The Knights of Columbus in the city of Ottumwa have hosted an annual community Thanksgiving dinner, with an estimated 1,500 meals served on Thanksgiving Day. The food, which included turkey, dressing, potatoes with gravy, rolls and dessert, was provided at no charge through the generous support of businesses and individuals in the Ottumwa community. Those who couldn’t drive to the dinner had meals delivered right to their homes.
Councils across the state still host events and fundraise to help those in need. One such event is the Chocolate Advent Calendar Sale and the Turkey Drive hosted by St. Michael the Archangel Council 12577 in Leawood the weekend before Thanksgiving. The proceeds of the calendar sale help support the Coats for Kids initiative, while the Turkey Drive is held in conjunction with Catholic Charities.
The Knights of Bishop William T. Mulloy Council 1301 in Southgate have some sad Thanksgiving Day History: On Thanksgiving Day in 1948, their council meeting place, then in Newport, burned down. But the Knights showed the power of unity and rebuilt by the next October.
When flooding in southern Louisiana left thousands displaced in 2017, Ascension of Our Lord Council 9623 in LaPlace was one of the first groups to respond. Across the region, members helped with rescue efforts and served more than 5,300 hot meals for families. The council provided food baskets at Thanksgiving and truckloads of toys and household items for Christmas.
In Belfast, William Brannagan Council 3942 has helped serve a traditional Thanksgiving meal at St. Francis of Assisi Catholic Church for those who otherwise would not have celebrated Thanksgiving.
Council 2323 in Derwood often feeds those of their parish on Thanksgiving Day – they have sponsored coffee and doughnuts after their parish’s Thanksgiving Masses in past years. The parish afterwards host an ecumenical Thanksgiving Day gathering with other Derwood Faith Communities.
For decades, Knights of Fairview Council 4044 in Chicopee have conducted a community Thanksgiving dinner. Meals are given to facilities that serve the needy and are delivered to the homebound. Volunteers begin food preparation on Monday of Thanksgiving week, providing meals to the Chicopee Boys and Girls Club dinner that evening. On Thanksgiving Day, the Knights not only prepare and deliver nearly 2,000 meals to the elderly and disabled, they also serve a sit down meal from for people in need or alone.
Knights in Detroit can boast a neat fact about Thanksgiving: Way back in 1917, Knights of Columbus hosted a Thanksgiving Party at a K of C hall that was advertised by the Electric Railway Service newspaper. While it didn’t mention if food was served, we can’t imagine a Thanksgiving gathering without food.
Today, Knights in Gaylord similarly celebrate, hosting a Community Thanksgiving Dinner at their council meeting place that is open to everyone in the greater community.
Father Joseph Linn Council 9140 of Big Lake brought cheer to their community in 2014 by holding a children’s Christmas party and providing 100 Thanksgiving baskets to the needy.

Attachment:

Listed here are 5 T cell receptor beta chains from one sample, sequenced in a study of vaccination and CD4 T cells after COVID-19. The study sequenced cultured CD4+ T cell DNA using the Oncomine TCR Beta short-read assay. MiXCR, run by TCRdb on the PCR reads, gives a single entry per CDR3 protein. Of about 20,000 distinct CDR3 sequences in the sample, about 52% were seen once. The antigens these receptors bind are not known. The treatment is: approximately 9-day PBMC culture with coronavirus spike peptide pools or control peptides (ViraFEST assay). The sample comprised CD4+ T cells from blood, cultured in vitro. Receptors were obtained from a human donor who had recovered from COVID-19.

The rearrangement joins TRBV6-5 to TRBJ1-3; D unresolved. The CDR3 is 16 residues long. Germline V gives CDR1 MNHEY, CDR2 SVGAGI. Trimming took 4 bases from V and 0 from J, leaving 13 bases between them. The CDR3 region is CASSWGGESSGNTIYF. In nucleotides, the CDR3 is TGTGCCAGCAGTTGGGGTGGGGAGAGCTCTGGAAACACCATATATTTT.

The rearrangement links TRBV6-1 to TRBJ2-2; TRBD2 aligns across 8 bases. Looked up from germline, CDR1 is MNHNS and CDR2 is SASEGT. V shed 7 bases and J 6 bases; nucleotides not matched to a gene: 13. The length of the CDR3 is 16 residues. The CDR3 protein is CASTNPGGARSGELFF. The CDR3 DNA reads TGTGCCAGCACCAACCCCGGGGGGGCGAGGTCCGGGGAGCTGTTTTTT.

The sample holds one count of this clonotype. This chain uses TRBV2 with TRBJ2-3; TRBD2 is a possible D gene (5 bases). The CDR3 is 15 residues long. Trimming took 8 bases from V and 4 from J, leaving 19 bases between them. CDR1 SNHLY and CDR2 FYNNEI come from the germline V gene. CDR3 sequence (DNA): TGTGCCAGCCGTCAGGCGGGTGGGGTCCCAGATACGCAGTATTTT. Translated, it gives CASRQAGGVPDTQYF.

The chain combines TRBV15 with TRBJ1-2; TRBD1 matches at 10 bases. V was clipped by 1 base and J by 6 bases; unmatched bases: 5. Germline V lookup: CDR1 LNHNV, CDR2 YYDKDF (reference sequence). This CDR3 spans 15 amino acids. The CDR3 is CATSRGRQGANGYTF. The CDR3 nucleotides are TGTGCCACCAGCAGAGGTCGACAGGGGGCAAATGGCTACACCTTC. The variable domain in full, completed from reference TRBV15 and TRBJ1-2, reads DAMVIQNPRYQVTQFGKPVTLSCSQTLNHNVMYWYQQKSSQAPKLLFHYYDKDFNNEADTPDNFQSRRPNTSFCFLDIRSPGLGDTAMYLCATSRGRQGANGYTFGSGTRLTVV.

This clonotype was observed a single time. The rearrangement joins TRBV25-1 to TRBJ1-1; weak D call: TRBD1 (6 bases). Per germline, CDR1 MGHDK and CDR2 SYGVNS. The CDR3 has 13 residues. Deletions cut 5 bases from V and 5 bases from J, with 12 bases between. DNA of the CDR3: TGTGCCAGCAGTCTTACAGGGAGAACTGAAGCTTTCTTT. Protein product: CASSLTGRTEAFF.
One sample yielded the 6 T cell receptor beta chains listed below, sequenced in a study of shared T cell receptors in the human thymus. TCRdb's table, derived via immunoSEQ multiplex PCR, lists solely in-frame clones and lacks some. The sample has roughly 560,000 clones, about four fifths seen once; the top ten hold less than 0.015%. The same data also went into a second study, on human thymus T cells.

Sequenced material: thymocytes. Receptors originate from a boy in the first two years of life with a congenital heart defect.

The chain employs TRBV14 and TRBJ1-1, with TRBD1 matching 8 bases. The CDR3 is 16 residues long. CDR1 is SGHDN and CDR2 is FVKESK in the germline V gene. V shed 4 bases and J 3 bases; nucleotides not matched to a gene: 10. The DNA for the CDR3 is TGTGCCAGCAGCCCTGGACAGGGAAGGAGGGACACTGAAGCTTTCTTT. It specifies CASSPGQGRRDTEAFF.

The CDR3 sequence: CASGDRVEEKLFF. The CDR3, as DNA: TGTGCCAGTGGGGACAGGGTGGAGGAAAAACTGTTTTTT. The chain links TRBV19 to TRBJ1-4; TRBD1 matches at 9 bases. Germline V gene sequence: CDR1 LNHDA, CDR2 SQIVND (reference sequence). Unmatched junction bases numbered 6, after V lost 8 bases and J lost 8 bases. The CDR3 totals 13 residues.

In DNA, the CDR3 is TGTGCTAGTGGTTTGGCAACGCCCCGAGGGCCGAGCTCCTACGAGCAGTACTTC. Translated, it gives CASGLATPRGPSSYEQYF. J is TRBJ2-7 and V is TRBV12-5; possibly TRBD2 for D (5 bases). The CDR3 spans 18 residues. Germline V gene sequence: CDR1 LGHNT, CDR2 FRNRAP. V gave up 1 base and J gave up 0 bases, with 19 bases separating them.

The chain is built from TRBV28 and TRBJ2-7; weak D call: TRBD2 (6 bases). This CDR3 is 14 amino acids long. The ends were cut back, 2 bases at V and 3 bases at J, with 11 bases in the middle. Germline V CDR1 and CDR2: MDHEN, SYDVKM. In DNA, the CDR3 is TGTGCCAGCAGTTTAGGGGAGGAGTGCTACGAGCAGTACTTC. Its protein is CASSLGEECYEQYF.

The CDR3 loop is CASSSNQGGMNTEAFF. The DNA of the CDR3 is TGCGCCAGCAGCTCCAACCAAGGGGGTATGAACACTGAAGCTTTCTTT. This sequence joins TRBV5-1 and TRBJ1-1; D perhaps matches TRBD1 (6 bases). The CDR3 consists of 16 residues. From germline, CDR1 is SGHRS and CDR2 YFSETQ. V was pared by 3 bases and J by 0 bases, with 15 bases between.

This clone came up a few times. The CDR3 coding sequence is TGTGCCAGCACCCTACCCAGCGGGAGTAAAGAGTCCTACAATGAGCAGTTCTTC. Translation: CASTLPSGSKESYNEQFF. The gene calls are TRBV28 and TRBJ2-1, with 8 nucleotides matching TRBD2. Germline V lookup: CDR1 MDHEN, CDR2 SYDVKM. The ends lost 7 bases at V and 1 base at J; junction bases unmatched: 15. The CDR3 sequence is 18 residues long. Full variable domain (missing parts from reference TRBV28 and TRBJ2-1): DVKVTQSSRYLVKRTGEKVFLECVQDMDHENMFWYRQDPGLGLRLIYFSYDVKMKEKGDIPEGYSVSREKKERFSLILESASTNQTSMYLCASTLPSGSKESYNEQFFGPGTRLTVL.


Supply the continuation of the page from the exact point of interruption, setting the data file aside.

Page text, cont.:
Knights offer the use of their council meeting place in Kiln to the Hancock County Sheriff's Office for hosting a free Thanksgiving dinner for senior citizens.
In 2012, a 30-second Knights of Columbus Thanksgiving Day television message invited the public to support the Knights' in feeding those in need. The spot featured the “Tractor Cruise for Charity” organized by Seisl Council 1121 in the city of Washington. The Traitor Cruise netted 1,000 pounds of food and $19,000 in donations for local food pantries.
Every year, local Knights collect names of families in Ravalli County who need help getting food on the table for Thanksgiving. They then create Thanksgiving dinner boxes with all the fixings for a classic family dinner, including a turkey, stuffing and green beans. 2018 was one of their most successful years yet — they provided boxes to over 100 families across Victor, Corvallis, Stevensville and Florence.
Knights of Columbus in Kearney held an annual free “Community Thanksgiving” in 2017, serving turkey, mashed potatoes, corn, beans, sweet potatoes and salads, as well as other sides.
Knights were among the groups feeding the homeless in downtown as part of the 19th year of a local “Giving Back Monday” program that helped the hungry the week of Thanksgiving 2017. Knights prepared around 300 hamburgers and hot dogs at their church, Our Lady of Las Vegas, and bring them to feed homeless people in downtown Las Vegas.
St. Joseph-St. Raymond Council 6850 in Epping prepare and deliver Thanksgiving Day Baskets the weeks before the holiday.
Rev. Mitchell J. Cetkowski Council 6201 in Jackson is proud of their work around the holidays. Check out their “about us” pages to read how they helped fund Thanksgiving baskets and other Thanksgiving events since 1986 for needy families in the local area.
Las Vegas Council 804 hosts a Family Night Thanksgiving Dinner with turkey, gravy, stuffing and, of course, dessert.
Msgr. Charbonneau Council 258 in Ogdensburg hosted a free Thanksgiving dinner for more than 25 years. With the help of local community volunteers and donors, the council has been able to feed over 18,000 Thanksgiving dinners to those in need.
Thanksgiving is a historical occasion for all Knights in North Carolina: the first Mass for deceased members was said in the state on Thanksgiving Day in 1959, when the practice of saying a decade of the rosary at the meeting was established. Less than 30 years later, in 1981, the Knights held their first Thanksgiving Dinner for Migrant Workers. And 1988 saw the start of a decades-long Thanksgiving used clothing drive that collected more than 35,000 pounds of clothing.
More recently, St. Raphael Council 9880 in Raleigh passed out Thanksgiving Baskets loaded with food to families in need.